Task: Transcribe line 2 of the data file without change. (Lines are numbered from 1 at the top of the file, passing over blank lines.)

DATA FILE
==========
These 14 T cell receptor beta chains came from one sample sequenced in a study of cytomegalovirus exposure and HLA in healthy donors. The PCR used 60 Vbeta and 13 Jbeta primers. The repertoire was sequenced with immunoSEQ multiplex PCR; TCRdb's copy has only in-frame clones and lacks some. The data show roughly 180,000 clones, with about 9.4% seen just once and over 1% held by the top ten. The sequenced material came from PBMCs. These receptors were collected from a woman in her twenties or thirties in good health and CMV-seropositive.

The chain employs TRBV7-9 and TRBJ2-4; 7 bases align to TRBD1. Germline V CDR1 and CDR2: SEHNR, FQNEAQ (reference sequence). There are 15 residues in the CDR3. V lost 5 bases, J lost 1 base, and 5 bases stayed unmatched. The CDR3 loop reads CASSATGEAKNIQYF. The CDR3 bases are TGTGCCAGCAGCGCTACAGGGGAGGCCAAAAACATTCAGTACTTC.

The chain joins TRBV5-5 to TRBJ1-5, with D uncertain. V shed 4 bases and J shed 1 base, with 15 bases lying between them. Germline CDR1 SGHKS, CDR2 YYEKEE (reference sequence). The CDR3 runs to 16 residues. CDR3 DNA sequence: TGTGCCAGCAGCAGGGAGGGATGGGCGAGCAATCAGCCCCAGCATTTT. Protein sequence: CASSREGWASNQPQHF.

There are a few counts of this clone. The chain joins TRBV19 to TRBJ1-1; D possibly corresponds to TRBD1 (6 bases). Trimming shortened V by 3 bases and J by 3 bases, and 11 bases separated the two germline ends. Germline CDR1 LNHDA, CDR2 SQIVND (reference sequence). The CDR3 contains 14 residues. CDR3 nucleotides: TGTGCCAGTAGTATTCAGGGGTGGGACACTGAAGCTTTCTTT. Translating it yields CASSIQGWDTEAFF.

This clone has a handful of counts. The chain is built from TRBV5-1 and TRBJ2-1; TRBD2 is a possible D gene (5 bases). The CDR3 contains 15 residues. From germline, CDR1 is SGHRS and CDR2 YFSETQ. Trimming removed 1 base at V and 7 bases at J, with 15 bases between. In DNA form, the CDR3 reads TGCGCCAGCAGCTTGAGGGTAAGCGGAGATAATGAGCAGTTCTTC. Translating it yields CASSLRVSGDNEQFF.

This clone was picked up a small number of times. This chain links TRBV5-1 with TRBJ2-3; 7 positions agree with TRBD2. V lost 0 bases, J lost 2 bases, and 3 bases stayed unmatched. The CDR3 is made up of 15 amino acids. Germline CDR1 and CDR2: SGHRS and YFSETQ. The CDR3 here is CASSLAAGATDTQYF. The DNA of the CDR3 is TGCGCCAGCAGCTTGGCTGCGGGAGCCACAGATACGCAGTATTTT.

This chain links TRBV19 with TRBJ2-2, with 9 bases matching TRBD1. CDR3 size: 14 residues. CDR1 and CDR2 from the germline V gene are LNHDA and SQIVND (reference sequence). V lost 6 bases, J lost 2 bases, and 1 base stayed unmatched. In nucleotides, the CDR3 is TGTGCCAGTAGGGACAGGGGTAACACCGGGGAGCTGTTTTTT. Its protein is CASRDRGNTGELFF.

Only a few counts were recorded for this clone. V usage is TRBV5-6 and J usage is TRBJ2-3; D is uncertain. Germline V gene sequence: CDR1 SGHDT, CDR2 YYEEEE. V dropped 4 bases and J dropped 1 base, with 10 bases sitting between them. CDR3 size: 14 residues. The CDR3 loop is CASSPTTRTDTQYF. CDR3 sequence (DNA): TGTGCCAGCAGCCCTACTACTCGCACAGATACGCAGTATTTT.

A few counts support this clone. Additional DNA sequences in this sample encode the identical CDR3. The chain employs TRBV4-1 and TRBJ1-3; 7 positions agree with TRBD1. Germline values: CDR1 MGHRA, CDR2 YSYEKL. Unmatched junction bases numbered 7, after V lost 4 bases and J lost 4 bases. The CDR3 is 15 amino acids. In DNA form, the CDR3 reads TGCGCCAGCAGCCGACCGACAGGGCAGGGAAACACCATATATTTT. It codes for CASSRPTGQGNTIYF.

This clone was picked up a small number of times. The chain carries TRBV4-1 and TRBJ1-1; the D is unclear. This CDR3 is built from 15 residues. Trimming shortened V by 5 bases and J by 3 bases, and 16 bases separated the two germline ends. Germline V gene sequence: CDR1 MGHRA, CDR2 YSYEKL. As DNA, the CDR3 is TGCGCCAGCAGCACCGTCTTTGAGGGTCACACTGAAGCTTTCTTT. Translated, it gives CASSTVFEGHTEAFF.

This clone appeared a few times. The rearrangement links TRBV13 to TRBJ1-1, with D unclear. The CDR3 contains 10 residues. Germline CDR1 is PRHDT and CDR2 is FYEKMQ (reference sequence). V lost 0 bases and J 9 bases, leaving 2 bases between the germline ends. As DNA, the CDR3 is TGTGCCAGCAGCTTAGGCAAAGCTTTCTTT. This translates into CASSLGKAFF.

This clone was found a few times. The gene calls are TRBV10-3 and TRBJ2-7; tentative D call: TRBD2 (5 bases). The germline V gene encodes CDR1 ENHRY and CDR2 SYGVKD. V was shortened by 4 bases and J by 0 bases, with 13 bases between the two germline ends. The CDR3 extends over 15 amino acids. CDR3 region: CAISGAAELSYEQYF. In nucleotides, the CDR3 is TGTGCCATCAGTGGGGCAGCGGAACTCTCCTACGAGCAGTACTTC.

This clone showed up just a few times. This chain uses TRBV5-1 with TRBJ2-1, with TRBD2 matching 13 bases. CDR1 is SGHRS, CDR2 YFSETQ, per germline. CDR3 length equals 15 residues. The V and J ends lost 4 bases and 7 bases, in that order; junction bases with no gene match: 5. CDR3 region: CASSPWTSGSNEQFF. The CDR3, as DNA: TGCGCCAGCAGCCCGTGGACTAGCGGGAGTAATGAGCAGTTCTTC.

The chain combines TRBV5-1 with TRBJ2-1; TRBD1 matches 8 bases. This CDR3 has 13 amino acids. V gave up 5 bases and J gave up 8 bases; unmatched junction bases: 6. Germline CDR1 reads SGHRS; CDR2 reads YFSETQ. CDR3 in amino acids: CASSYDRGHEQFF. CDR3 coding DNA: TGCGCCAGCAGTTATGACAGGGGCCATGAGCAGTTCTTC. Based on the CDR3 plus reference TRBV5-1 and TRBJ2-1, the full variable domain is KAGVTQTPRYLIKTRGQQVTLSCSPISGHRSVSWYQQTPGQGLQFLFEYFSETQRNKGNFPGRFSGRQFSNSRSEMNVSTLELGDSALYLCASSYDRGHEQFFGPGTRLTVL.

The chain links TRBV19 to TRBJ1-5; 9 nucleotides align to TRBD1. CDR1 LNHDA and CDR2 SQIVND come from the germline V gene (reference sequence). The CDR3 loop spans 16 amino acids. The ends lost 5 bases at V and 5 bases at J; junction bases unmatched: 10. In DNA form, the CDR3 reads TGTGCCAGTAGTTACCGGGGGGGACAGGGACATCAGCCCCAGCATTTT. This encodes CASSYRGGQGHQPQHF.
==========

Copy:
The chain employs TRBV7-9 and TRBJ2-4; 7 bases align to TRBD1. Germline V CDR1 and CDR2: SEHNR, FQNEAQ (reference sequence). There are 15 residues in the CDR3. V lost 5 bases, J lost 1 base, and 5 bases stayed unmatched. The CDR3 loop reads CASSATGEAKNIQYF. The CDR3 bases are TGTGCCAGCAGCGCTACAGGGGAGGCCAAAAACATTCAGTACTTC.